Victor Frankenstein an exaggeration of the worst tendencies of science?
he an example of the misrepresentation of scientists?
created the character of Victor Frankenstein through her experiences
with modern science. A woman familiar with contemporary science
who might have read popular science texts or even attended lectures,
she used her knowledge to create a character who, while pushing
the boundaries of possibility, could potentially be a real person.
Victor's task of bringing life to a human corpse using electricity
was not completely implausible.
a young age, Victor was fascinated by science and was influenced
by alchemy and what was known as the "old science."
Authors such as Cornelius Agrippa, Albertus Magnus and Paracelsus
represented Victor's perceptions of science especially in regards
to the Renaissance and Middle Ages.
Victor first saw an oak tree struck by lightning, he began
to take a different outlook of the studies of science. A visit
from a natural philosopher spurred Victor to delve into the
practices of the "new" science of electricity and
studying at the University of Ingolstadt as a student of chemistry,
Victor went on to perform his own projects from the knowledge
he received: the secret of life. In particular, he used his
talent to create his creation of life from death - The monster.
for the reader to begin to form negative opinions regarding Victor
and his experiments as well as his own mental capacity.This shift
in opinion allows Shelley to further manipulate the character of Victor
Frankenstein as he transitions from a healthy and happy family man
to an obsessed and sickly man who separates himself from his family.
did intense research in trying to create his new life form.
He even visited cemeteries late at night to gather body parts
to aid in the construction of his creation.
the point at which Mary Shelley begins to portray Victor in
a stereotypical manner. She plays off the notion that scientists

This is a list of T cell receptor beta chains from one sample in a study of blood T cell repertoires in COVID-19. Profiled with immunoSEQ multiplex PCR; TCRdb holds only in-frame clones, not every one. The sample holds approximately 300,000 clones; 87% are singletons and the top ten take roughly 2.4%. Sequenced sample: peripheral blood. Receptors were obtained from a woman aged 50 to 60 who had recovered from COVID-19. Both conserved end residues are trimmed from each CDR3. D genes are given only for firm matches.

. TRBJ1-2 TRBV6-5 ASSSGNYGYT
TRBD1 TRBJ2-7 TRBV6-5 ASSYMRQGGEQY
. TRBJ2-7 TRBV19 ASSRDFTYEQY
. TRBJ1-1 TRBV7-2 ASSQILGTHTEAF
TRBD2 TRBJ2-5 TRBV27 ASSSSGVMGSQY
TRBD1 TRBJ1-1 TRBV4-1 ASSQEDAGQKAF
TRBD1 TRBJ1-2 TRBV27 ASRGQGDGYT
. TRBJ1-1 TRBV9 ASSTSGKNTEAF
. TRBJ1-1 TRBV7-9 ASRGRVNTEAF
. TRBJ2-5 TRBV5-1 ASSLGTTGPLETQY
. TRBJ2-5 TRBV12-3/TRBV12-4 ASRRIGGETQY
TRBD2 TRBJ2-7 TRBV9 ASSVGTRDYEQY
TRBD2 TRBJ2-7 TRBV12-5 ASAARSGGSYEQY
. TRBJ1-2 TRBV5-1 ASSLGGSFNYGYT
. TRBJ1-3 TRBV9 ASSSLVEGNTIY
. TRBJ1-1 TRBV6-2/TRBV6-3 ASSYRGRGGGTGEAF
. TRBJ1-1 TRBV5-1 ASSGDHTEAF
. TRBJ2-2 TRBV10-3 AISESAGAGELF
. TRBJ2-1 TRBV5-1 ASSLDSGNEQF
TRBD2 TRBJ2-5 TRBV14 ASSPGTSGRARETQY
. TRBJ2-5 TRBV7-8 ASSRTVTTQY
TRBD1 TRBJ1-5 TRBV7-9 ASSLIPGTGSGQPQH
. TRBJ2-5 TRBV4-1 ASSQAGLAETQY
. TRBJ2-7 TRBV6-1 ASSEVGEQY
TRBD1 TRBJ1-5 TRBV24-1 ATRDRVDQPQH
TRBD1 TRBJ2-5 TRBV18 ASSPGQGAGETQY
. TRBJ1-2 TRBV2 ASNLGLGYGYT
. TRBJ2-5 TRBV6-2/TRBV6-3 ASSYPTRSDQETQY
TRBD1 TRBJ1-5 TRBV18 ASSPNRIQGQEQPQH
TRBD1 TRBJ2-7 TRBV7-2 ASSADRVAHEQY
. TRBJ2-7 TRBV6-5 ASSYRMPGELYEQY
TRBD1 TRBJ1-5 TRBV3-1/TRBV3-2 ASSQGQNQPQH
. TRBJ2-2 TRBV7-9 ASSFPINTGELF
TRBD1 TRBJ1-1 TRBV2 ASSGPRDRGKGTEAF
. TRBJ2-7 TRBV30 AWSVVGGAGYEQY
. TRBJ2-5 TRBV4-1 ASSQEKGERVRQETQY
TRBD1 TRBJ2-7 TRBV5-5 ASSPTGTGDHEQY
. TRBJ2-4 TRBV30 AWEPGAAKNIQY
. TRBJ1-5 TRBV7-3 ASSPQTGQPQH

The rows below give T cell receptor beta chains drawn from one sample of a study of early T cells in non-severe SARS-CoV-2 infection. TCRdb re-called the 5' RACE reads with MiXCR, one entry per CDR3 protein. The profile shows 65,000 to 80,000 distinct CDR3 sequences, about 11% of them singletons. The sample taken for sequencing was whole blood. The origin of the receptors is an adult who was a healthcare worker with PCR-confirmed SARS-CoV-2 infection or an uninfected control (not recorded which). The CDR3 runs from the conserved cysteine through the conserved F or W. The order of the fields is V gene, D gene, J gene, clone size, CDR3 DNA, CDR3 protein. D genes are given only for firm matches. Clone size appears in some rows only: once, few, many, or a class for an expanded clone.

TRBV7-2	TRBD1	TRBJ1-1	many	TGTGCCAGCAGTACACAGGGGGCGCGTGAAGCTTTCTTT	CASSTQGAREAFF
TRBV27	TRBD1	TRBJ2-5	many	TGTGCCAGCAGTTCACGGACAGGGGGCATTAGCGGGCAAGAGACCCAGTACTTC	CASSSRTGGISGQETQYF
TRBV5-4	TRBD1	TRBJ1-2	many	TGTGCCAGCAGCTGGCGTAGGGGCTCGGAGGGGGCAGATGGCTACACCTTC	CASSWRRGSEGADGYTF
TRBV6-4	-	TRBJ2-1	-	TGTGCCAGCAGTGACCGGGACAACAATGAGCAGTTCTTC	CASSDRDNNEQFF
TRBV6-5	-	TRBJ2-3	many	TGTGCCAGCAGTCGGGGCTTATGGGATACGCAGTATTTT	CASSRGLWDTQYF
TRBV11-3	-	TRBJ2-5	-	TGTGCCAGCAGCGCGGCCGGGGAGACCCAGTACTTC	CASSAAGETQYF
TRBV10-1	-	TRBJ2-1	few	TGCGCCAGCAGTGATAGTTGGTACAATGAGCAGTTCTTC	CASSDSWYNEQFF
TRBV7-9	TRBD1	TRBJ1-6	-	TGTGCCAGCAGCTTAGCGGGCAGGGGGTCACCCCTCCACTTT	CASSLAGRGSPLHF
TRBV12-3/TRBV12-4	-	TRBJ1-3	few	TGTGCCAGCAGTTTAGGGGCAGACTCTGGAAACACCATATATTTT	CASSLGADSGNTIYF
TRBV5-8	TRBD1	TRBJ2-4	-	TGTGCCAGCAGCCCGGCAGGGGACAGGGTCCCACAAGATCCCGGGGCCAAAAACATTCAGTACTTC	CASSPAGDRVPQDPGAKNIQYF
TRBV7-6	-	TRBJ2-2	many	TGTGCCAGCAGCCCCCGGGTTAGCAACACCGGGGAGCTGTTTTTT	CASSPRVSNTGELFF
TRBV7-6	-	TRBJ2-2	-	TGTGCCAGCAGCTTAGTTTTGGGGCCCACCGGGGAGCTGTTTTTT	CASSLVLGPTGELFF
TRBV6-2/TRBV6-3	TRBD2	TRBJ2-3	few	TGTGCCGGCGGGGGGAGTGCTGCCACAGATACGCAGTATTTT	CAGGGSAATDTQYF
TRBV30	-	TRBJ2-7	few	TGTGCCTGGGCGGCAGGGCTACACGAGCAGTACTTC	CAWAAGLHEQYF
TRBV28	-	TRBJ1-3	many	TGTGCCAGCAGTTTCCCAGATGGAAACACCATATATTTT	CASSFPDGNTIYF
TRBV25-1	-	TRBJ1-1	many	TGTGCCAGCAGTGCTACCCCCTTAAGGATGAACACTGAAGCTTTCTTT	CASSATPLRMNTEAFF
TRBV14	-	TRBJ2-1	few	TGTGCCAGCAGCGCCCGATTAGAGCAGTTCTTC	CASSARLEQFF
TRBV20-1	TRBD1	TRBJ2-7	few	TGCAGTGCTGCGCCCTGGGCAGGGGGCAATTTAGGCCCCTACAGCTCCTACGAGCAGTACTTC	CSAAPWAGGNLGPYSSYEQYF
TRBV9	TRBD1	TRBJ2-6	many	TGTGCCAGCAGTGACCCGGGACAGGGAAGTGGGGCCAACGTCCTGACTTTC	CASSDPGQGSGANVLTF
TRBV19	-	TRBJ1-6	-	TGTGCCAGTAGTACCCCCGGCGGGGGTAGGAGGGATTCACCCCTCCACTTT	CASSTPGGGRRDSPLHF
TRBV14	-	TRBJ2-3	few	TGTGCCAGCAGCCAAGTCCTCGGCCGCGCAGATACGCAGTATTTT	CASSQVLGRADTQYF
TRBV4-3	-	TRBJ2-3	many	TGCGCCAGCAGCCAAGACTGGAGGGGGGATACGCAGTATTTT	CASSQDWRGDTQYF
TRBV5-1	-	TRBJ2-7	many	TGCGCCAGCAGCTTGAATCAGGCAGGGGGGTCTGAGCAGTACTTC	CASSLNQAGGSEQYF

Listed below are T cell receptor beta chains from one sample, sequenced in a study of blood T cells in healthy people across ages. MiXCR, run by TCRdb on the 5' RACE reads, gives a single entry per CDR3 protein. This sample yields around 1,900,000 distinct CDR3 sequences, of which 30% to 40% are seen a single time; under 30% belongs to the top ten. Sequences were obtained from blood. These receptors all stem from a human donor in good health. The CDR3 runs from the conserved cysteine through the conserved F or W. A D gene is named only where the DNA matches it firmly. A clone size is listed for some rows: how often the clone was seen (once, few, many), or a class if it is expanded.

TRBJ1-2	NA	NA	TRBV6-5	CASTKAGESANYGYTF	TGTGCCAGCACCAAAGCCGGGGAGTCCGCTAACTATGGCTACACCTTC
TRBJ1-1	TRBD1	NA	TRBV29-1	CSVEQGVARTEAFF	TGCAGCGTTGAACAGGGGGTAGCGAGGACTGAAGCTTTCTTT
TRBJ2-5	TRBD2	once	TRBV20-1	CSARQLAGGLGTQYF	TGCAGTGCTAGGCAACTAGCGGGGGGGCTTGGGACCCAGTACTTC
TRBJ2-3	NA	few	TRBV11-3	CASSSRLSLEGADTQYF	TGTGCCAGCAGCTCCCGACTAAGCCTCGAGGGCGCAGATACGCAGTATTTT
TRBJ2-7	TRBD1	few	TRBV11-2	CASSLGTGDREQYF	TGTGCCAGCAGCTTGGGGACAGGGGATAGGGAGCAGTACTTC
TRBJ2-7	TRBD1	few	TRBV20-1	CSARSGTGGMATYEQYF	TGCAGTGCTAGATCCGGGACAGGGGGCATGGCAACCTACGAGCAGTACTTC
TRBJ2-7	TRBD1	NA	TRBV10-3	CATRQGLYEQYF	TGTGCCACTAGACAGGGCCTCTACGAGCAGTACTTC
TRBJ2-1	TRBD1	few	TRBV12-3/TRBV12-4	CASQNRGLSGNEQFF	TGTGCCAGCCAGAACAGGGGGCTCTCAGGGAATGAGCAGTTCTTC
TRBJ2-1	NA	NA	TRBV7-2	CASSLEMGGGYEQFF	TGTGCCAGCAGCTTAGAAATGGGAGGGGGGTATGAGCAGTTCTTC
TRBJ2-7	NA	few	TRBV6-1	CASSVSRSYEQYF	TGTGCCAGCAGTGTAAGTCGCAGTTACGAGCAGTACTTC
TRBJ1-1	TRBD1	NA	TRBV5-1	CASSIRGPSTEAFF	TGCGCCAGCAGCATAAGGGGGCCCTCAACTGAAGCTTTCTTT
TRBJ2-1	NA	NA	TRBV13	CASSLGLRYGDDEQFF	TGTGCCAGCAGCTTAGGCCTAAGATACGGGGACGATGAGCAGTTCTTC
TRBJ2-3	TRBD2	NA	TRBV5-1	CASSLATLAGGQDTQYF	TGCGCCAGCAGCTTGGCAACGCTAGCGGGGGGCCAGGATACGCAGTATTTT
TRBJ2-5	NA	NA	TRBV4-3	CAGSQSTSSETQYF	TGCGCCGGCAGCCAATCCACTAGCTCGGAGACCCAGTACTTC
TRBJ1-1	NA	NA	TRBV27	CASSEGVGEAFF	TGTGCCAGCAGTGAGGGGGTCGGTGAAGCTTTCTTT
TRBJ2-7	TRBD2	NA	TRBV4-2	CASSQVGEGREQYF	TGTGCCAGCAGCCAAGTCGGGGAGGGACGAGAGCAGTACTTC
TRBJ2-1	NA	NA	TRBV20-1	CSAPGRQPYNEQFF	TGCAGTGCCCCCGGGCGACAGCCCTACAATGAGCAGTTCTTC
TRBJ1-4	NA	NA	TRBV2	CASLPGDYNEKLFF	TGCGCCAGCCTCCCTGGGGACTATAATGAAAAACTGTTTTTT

were not only loners, but also mad and unstable in the mind.
She delves into Victor's obsessive and compulsive nature to
complete his work at any cost.
De Monstro Nato Lutetiae
Anno Domini, 1605
National Library of Medicine Collection
also portrayed him as an arrogant, unstable man dabbling with
something that was dangerous and unknown. She showed his moodiness,
his uncertainty and his selfishness. But,
she presented him as educated man doing cutting edge medical
work that could change the world as well. Granted, many of
his methods were unorthodox; as were many practices of that
time, but his work could potentially be earth shattering.
Frankenstein was, in some ways, reflective of the consistently
growing and changing field of medicine in the eighteenth and
nineteenth centuries. He was interested in pursuing the boundaries
between life and death. He felt that his work could pave the
way for even greater practices of medicine and solve many
of the world's problems.
in the end, he was not successful. Despite the fact that he created
life from death, his methods and intentions were not pure and just.
His work ends up not being done for a greater good. Instead his
personal wants and needs flood his experimentation.
could argue that Victor was destined for failure because of his
unorthodox methods of practice, but most would agree that Victor
had not fully researched and examined all the aspects of his work.
He did not take careful consideration as to the repercussions of
success, should he achieve it. Perhaps the story of Frankenstein
can serve as a lesson, even today, regarding just how science and
medicine can affect an individual and their work.